The underground groundwater contamination under the former Chevy plant on East Delavan Avenue has become another example of the problems of Buffalo's mixed sewer system, mixing sewage and stormwater and overflowing if there is heavy rain or snowmelt.
Under the old plant is a vast sewer line, brick-lined and 5' x 9'. It's old and a little fragile and the PCB-contaminated groundwater can seep through the wall of the pipe and flow farther into the sewer system.
New York State Department of Environmental Conservation Regional Remediation Engineer Chad Staniszewski said the goal is to keep the underground from flowing into the creek or river.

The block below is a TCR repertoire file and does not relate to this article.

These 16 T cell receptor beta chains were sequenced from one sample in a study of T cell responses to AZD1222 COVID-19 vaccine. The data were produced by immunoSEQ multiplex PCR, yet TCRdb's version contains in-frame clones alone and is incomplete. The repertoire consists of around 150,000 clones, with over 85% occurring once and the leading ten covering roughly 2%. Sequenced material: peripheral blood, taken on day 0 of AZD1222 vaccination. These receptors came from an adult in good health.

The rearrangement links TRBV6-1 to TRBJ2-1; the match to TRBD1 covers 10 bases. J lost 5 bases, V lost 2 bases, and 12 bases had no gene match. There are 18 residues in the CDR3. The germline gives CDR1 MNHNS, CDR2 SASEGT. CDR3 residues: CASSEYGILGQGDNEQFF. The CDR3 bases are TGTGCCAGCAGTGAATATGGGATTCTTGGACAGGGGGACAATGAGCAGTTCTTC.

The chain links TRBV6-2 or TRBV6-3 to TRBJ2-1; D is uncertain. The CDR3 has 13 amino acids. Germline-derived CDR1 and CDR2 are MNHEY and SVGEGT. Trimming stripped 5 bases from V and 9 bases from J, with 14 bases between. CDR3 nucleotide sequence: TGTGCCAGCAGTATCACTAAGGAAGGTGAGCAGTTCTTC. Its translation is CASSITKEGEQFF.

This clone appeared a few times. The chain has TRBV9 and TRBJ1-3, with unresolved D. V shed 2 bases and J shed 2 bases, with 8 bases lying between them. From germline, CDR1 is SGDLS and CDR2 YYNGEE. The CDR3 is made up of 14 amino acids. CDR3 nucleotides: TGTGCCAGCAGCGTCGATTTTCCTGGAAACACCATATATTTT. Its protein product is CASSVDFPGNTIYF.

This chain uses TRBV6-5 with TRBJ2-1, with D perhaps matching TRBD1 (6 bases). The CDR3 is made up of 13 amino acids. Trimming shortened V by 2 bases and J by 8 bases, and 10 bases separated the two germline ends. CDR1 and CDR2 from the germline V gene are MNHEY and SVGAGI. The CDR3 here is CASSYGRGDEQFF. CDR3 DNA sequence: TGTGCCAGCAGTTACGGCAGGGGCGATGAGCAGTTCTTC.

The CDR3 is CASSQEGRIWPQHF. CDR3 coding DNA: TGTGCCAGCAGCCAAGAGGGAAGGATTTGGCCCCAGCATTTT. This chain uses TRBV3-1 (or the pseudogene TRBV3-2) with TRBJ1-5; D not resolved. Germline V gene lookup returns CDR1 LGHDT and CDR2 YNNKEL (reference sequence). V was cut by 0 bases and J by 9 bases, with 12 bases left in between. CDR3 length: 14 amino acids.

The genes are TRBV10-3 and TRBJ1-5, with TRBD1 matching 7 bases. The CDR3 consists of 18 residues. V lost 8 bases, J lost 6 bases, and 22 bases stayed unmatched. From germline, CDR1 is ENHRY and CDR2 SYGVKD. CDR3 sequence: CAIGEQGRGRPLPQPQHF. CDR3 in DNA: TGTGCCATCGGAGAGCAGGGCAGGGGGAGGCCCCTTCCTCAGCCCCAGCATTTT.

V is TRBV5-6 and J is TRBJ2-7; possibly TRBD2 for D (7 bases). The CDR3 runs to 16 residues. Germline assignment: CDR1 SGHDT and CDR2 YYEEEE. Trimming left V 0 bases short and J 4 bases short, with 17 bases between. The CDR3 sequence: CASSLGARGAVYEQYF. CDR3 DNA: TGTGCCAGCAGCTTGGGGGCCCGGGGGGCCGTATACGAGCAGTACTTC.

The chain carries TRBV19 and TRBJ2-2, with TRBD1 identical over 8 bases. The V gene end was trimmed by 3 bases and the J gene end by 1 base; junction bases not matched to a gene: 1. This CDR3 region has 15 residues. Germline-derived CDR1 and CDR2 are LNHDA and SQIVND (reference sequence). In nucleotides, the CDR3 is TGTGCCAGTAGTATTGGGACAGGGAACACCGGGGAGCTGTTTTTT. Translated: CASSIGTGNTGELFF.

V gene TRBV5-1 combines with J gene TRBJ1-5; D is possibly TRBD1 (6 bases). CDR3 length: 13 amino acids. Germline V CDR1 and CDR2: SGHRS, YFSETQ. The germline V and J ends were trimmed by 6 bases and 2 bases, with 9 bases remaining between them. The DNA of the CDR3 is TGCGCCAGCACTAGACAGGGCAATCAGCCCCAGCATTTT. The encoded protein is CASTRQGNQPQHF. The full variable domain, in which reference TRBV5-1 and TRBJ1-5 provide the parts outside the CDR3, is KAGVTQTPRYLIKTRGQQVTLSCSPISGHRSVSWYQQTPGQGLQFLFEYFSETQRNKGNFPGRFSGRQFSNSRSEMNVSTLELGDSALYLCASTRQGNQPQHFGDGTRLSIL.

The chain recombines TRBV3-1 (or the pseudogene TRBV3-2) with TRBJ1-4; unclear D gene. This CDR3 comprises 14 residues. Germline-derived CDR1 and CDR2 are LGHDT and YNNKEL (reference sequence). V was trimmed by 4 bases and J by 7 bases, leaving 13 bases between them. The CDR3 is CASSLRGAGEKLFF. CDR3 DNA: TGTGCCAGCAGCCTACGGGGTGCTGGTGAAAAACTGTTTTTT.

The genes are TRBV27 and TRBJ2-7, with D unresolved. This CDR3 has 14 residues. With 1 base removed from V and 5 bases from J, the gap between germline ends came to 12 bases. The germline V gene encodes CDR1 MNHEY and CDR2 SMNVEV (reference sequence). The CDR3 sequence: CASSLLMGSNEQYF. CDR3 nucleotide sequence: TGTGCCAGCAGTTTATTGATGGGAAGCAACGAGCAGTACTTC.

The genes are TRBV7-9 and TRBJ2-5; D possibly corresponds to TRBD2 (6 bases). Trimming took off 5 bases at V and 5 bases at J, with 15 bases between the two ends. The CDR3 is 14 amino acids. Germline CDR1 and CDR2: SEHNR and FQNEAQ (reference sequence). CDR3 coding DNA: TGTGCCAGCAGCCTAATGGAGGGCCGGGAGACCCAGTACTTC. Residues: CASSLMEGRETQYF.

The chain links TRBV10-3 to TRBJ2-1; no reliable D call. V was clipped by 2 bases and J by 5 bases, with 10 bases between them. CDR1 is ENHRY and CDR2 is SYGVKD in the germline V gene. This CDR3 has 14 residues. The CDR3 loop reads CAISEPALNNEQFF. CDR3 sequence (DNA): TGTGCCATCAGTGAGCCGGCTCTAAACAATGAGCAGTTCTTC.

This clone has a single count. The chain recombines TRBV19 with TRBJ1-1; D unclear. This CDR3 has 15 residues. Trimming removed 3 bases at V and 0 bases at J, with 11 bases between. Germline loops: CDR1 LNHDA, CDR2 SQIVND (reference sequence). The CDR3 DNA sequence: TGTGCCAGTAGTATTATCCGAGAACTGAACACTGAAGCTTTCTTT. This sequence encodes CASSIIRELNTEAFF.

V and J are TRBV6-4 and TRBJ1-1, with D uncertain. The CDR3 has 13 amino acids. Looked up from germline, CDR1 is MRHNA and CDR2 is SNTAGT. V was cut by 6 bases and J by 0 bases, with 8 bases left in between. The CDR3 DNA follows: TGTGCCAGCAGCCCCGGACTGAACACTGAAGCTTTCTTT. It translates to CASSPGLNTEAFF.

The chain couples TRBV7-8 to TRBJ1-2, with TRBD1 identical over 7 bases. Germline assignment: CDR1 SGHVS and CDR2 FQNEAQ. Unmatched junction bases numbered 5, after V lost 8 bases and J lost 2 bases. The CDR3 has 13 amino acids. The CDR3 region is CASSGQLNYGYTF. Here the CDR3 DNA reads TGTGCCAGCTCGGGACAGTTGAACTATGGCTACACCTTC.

"So it discharges to the Scajaquada Drain, Scajaquada Drain eventually into Scajaquada Creek, eventually into the Niagara River. That's the issue on this site," he said. "We don't want that to happen for many reasons. And, really, Scajaquada Creek? It has its issues, right? We're working on cleaning up Scajaquada Creek, but it doesn't really matter if you have all of these inflows that are just going to recontaminate it."
The Buffalo Sewer Authority is planning to spend $400 million to build so much flexibility into the system those overflows won't occur. Albany is already spending millions to clean up the site, including a system to pump the groundwater to the surface for cleaning and storage in a holding tank until there is enough room in the giant sewer to take the cleaned waste to the city sewage plant on Bird Island.